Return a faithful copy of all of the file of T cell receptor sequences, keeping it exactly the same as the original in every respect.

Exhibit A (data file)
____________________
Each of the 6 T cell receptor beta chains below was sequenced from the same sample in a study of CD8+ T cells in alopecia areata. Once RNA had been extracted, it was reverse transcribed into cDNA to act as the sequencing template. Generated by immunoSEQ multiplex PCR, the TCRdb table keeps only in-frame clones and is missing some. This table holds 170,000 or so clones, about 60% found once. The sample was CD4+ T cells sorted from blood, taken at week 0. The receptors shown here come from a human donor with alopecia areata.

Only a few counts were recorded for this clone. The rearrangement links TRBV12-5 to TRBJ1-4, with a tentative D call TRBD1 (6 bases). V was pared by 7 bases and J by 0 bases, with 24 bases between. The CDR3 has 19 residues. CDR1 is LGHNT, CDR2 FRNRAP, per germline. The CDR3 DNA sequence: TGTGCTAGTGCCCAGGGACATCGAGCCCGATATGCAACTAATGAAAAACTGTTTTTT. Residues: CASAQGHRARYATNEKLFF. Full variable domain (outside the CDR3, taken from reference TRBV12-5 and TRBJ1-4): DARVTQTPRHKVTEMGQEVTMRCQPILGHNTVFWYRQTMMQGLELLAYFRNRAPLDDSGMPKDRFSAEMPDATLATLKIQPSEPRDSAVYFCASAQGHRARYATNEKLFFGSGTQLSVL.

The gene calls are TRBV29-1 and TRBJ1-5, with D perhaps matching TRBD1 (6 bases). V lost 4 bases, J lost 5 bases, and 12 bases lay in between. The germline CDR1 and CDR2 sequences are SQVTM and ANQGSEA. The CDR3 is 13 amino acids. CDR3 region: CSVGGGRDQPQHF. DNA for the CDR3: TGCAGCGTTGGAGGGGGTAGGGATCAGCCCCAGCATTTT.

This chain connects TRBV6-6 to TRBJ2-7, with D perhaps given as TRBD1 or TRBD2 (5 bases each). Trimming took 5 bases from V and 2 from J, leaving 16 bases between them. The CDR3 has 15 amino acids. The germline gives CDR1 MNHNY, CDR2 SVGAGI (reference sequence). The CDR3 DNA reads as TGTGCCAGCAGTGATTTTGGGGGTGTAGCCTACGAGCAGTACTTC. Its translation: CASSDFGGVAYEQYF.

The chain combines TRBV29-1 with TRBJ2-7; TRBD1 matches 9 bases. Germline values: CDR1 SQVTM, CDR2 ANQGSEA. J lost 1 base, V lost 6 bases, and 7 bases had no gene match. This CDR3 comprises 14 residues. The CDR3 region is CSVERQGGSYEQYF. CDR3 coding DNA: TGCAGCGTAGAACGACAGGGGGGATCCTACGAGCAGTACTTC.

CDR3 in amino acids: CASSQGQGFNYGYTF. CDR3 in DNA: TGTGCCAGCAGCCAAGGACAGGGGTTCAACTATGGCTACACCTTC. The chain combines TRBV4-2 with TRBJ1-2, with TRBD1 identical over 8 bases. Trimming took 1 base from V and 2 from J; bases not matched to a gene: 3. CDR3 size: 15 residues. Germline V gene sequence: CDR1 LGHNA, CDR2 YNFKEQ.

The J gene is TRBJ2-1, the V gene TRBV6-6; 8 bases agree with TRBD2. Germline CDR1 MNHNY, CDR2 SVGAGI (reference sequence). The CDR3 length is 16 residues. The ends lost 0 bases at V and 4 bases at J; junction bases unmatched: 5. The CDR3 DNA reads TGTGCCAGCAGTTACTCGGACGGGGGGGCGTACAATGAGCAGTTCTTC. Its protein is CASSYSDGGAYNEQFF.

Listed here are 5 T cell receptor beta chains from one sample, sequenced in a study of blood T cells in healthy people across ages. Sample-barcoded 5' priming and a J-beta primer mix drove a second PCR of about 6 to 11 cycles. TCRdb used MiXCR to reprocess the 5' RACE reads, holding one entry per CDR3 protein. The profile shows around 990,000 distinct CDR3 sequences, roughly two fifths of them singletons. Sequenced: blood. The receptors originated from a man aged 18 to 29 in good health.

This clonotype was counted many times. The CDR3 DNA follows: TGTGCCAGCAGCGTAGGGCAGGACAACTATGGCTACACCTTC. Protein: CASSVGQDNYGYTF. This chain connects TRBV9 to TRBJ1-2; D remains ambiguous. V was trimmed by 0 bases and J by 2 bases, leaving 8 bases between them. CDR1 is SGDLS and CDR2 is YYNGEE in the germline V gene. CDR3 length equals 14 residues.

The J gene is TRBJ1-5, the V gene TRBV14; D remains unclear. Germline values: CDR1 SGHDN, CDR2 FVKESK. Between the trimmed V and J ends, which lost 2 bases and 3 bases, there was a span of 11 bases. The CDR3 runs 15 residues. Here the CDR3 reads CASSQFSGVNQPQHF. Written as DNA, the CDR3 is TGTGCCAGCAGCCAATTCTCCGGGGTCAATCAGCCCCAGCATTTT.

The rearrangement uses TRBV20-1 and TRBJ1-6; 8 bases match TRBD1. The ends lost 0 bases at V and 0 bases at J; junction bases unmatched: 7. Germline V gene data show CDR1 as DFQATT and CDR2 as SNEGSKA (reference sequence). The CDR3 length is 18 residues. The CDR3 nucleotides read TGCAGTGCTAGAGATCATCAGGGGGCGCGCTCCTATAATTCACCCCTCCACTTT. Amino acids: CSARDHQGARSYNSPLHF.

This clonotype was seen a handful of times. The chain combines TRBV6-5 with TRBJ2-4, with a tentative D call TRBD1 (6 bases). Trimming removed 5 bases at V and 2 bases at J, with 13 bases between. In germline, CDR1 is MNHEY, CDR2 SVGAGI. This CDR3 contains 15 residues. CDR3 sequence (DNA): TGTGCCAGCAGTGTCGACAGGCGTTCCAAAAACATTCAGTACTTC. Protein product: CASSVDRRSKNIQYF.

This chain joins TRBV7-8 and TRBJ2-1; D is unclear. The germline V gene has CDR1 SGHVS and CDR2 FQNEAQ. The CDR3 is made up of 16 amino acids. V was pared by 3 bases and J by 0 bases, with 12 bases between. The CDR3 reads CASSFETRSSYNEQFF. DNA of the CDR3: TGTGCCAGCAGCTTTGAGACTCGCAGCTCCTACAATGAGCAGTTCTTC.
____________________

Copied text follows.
Each of the 6 T cell receptor beta chains below was sequenced from the same sample in a study of CD8+ T cells in alopecia areata. Once RNA had been extracted, it was reverse transcribed into cDNA to act as the sequencing template. Generated by immunoSEQ multiplex PCR, the TCRdb table keeps only in-frame clones and is missing some. This table holds 170,000 or so clones, about 60% found once. The sample was CD4+ T cells sorted from blood, taken at week 0. The receptors shown here come from a human donor with alopecia areata.

Only a few counts were recorded for this clone. The rearrangement links TRBV12-5 to TRBJ1-4, with a tentative D call TRBD1 (6 bases). V was pared by 7 bases and J by 0 bases, with 24 bases between. The CDR3 has 19 residues. CDR1 is LGHNT, CDR2 FRNRAP, per germline. The CDR3 DNA sequence: TGTGCTAGTGCCCAGGGACATCGAGCCCGATATGCAACTAATGAAAAACTGTTTTTT. Residues: CASAQGHRARYATNEKLFF. Full variable domain (outside the CDR3, taken from reference TRBV12-5 and TRBJ1-4): DARVTQTPRHKVTEMGQEVTMRCQPILGHNTVFWYRQTMMQGLELLAYFRNRAPLDDSGMPKDRFSAEMPDATLATLKIQPSEPRDSAVYFCASAQGHRARYATNEKLFFGSGTQLSVL.

The gene calls are TRBV29-1 and TRBJ1-5, with D perhaps matching TRBD1 (6 bases). V lost 4 bases, J lost 5 bases, and 12 bases lay in between. The germline CDR1 and CDR2 sequences are SQVTM and ANQGSEA. The CDR3 is 13 amino acids. CDR3 region: CSVGGGRDQPQHF. DNA for the CDR3: TGCAGCGTTGGAGGGGGTAGGGATCAGCCCCAGCATTTT.

This chain connects TRBV6-6 to TRBJ2-7, with D perhaps given as TRBD1 or TRBD2 (5 bases each). Trimming took 5 bases from V and 2 from J, leaving 16 bases between them. The CDR3 has 15 amino acids. The germline gives CDR1 MNHNY, CDR2 SVGAGI (reference sequence). The CDR3 DNA reads as TGTGCCAGCAGTGATTTTGGGGGTGTAGCCTACGAGCAGTACTTC. Its translation: CASSDFGGVAYEQYF.

The chain combines TRBV29-1 with TRBJ2-7; TRBD1 matches 9 bases. Germline values: CDR1 SQVTM, CDR2 ANQGSEA. J lost 1 base, V lost 6 bases, and 7 bases had no gene match. This CDR3 comprises 14 residues. The CDR3 region is CSVERQGGSYEQYF. CDR3 coding DNA: TGCAGCGTAGAACGACAGGGGGGATCCTACGAGCAGTACTTC.

CDR3 in amino acids: CASSQGQGFNYGYTF. CDR3 in DNA: TGTGCCAGCAGCCAAGGACAGGGGTTCAACTATGGCTACACCTTC. The chain combines TRBV4-2 with TRBJ1-2, with TRBD1 identical over 8 bases. Trimming took 1 base from V and 2 from J; bases not matched to a gene: 3. CDR3 size: 15 residues. Germline V gene sequence: CDR1 LGHNA, CDR2 YNFKEQ.

The J gene is TRBJ2-1, the V gene TRBV6-6; 8 bases agree with TRBD2. Germline CDR1 MNHNY, CDR2 SVGAGI (reference sequence). The CDR3 length is 16 residues. The ends lost 0 bases at V and 4 bases at J; junction bases unmatched: 5. The CDR3 DNA reads TGTGCCAGCAGTTACTCGGACGGGGGGGCGTACAATGAGCAGTTCTTC. Its protein is CASSYSDGGAYNEQFF.

Listed here are 5 T cell receptor beta chains from one sample, sequenced in a study of blood T cells in healthy people across ages. Sample-barcoded 5' priming and a J-beta primer mix drove a second PCR of about 6 to 11 cycles. TCRdb used MiXCR to reprocess the 5' RACE reads, holding one entry per CDR3 protein. The profile shows around 990,000 distinct CDR3 sequences, roughly two fifths of them singletons. Sequenced: blood. The receptors originated from a man aged 18 to 29 in good health.

This clonotype was counted many times. The CDR3 DNA follows: TGTGCCAGCAGCGTAGGGCAGGACAACTATGGCTACACCTTC. Protein: CASSVGQDNYGYTF. This chain connects TRBV9 to TRBJ1-2; D remains ambiguous. V was trimmed by 0 bases and J by 2 bases, leaving 8 bases between them. CDR1 is SGDLS and CDR2 is YYNGEE in the germline V gene. CDR3 length equals 14 residues.

The J gene is TRBJ1-5, the V gene TRBV14; D remains unclear. Germline values: CDR1 SGHDN, CDR2 FVKESK. Between the trimmed V and J ends, which lost 2 bases and 3 bases, there was a span of 11 bases. The CDR3 runs 15 residues. Here the CDR3 reads CASSQFSGVNQPQHF. Written as DNA, the CDR3 is TGTGCCAGCAGCCAATTCTCCGGGGTCAATCAGCCCCAGCATTTT.

The rearrangement uses TRBV20-1 and TRBJ1-6; 8 bases match TRBD1. The ends lost 0 bases at V and 0 bases at J; junction bases unmatched: 7. Germline V gene data show CDR1 as DFQATT and CDR2 as SNEGSKA (reference sequence). The CDR3 length is 18 residues. The CDR3 nucleotides read TGCAGTGCTAGAGATCATCAGGGGGCGCGCTCCTATAATTCACCCCTCCACTTT. Amino acids: CSARDHQGARSYNSPLHF.

This clonotype was seen a handful of times. The chain combines TRBV6-5 with TRBJ2-4, with a tentative D call TRBD1 (6 bases). Trimming removed 5 bases at V and 2 bases at J, with 13 bases between. In germline, CDR1 is MNHEY, CDR2 SVGAGI. This CDR3 contains 15 residues. CDR3 sequence (DNA): TGTGCCAGCAGTGTCGACAGGCGTTCCAAAAACATTCAGTACTTC. Protein product: CASSVDRRSKNIQYF.

This chain joins TRBV7-8 and TRBJ2-1; D is unclear. The germline V gene has CDR1 SGHVS and CDR2 FQNEAQ. The CDR3 is made up of 16 amino acids. V was pared by 3 bases and J by 0 bases, with 12 bases between. The CDR3 reads CASSFETRSSYNEQFF. DNA of the CDR3: TGTGCCAGCAGCTTTGAGACTCGCAGCTCCTACAATGAGCAGTTCTTC.